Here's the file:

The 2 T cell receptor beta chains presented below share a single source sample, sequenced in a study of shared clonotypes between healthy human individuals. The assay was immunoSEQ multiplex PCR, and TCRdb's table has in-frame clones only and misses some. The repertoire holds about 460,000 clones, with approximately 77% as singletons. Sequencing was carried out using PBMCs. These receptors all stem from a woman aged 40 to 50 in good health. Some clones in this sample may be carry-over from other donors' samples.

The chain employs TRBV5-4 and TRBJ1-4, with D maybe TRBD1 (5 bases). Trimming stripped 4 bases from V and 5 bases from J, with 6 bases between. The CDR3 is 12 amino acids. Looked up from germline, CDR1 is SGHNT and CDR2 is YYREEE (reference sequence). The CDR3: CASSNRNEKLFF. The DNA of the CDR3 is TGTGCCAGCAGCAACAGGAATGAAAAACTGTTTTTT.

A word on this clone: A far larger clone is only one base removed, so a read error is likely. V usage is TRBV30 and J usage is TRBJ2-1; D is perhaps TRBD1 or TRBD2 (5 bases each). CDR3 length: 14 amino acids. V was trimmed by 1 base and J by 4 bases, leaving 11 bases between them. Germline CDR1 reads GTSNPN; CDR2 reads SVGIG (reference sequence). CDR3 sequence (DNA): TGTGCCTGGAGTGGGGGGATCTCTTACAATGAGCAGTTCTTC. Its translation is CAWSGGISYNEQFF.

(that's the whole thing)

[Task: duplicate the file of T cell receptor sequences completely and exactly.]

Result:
The 2 T cell receptor beta chains presented below share a single source sample, sequenced in a study of shared clonotypes between healthy human individuals. The assay was immunoSEQ multiplex PCR, and TCRdb's table has in-frame clones only and misses some. The repertoire holds about 460,000 clones, with approximately 77% as singletons. Sequencing was carried out using PBMCs. These receptors all stem from a woman aged 40 to 50 in good health. Some clones in this sample may be carry-over from other donors' samples.

The chain employs TRBV5-4 and TRBJ1-4, with D maybe TRBD1 (5 bases). Trimming stripped 4 bases from V and 5 bases from J, with 6 bases between. The CDR3 is 12 amino acids. Looked up from germline, CDR1 is SGHNT and CDR2 is YYREEE (reference sequence). The CDR3: CASSNRNEKLFF. The DNA of the CDR3 is TGTGCCAGCAGCAACAGGAATGAAAAACTGTTTTTT.

A word on this clone: A far larger clone is only one base removed, so a read error is likely. V usage is TRBV30 and J usage is TRBJ2-1; D is perhaps TRBD1 or TRBD2 (5 bases each). CDR3 length: 14 amino acids. V was trimmed by 1 base and J by 4 bases, leaving 11 bases between them. Germline CDR1 reads GTSNPN; CDR2 reads SVGIG (reference sequence). CDR3 sequence (DNA): TGTGCCTGGAGTGGGGGGATCTCTTACAATGAGCAGTTCTTC. Its translation is CAWSGGISYNEQFF.